Dec 12, 2011 | Atlanta, GA
The Office of the Provost has recently finalized a recalibrated organizational structure, with a streamlined leadership team and refined areas of scope, in support of its core academic responsibilities and the goals outlined in the Institute’s 25-year strategic plan.
The changes reflect feedback received through an internal review including interviews with key stakeholders, and in particular the leadership of the colleges. The feedback pointed to the need for a flatter organization focused on the needs of students and faculty, with greater operational coordination and consistency across the units.
In response, the reorganized structure includes eliminating a layer of senior management, reducing the number of vice provosts, creating a new office dedicated to graduate student and faculty affairs and grouping similar functions to create efficiencies. These actions will also result in substantial cost savings within the Office of the Provost.
In a presentation to Provost’s Office employees to introduce the preliminary organization last month, Provost and Executive Vice President for Academic Affairs Rafael L. Bras outlined planning priorities for academic affairs. The new structure builds on these priorities, which include leveraging the Clough Commons, increasing faculty and student interactions, continuing growth and investment in the faculty, and developing clearer pathways in key areas such as educational technology and international activities.
“The strategic plan is clear in its emphasis on students and excellence in our educational programs. Each of our decisions was guided by input received during the review process and by the educational mission and goals articulated in the strategic plan, including the pursuit of institutional effectiveness,” said Bras. “Above all, we seek to serve the best interests of students, faculty and the staff who support them.”
The Office of the Provost will consist of two primary leadership teams: the deans — those who lead the academic units, develop and deliver education, and grant credit and degrees — and the vice provosts, who provide leadership and services in support of academic programs, students and faculty.
Fundamentally, the organizational structure for the deans does not change, though Bras did announce that the role of vice provost for Distance Learning and Professional Education, held by Nelson Baker, would be retitled as dean of Professional Education. Additionally, the role of the dean of Libraries, held by Catherine Murray-Rust, will be renamed the vice provost for learning excellence and the dean of Libraries, supporting the functions related to educational excellence and assessment.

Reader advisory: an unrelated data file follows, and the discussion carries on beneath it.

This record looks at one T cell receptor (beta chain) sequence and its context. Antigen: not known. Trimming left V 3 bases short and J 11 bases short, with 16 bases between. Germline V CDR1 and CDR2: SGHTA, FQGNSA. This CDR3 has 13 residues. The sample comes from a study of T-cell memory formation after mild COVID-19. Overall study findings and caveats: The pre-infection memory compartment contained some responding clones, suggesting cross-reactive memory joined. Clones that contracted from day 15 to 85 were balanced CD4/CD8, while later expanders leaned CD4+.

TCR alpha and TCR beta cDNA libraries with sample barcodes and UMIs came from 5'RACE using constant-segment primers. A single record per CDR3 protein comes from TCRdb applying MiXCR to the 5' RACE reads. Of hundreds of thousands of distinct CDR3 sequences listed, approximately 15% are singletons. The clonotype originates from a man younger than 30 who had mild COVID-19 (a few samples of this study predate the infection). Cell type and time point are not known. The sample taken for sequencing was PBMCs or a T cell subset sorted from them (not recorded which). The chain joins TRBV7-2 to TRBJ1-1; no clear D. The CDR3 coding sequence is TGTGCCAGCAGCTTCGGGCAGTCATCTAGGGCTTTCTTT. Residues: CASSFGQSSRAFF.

“Fostering learning excellence and pedagogical support for our students and faculty, as well as providing lifelong learning to students both locally and around the world, is consistent with what we want to achieve as part of our educational mission,” Bras said.
The organizational review focused primarily on the major units within the provost’s organization.
Recommendations led to the elimination of five vice provost titles and the creation of two new vice provosts — one to oversee undergraduate education and another to focus on graduate education and faculty affairs. These two positions will be posted internally to identify faculty leaders in these areas. During the searches, Anderson Smith will serve as interim vice provost for undergraduate education and Ray Vito will serve as interim vice provost for graduate education and faculty affairs.
The provost also announced the formation of a standing faculty committee to provide recommendations on the strategic development of technology that improves the student learning experience. Chaired by the Center for 21st Century Universities Director Richard DeMillo, the Council for Educational Technology establishes an entity that will set the vision, policies and organizing principles in this area.
In creating this leadership structure, Bras said his goal was to foster a culture of empowerment, action and accountability, providing his leadership team with the authority to make and support decisions within their scope of responsibilities.
The second phase of transition will occur over the coming months, as the vice provosts review and refine their units in accordance with the priorities outlined by the organizational study.
To learn more about the provost’s strategy, priorities and organizational plans, visit http://provost.gatech.edu/reorg.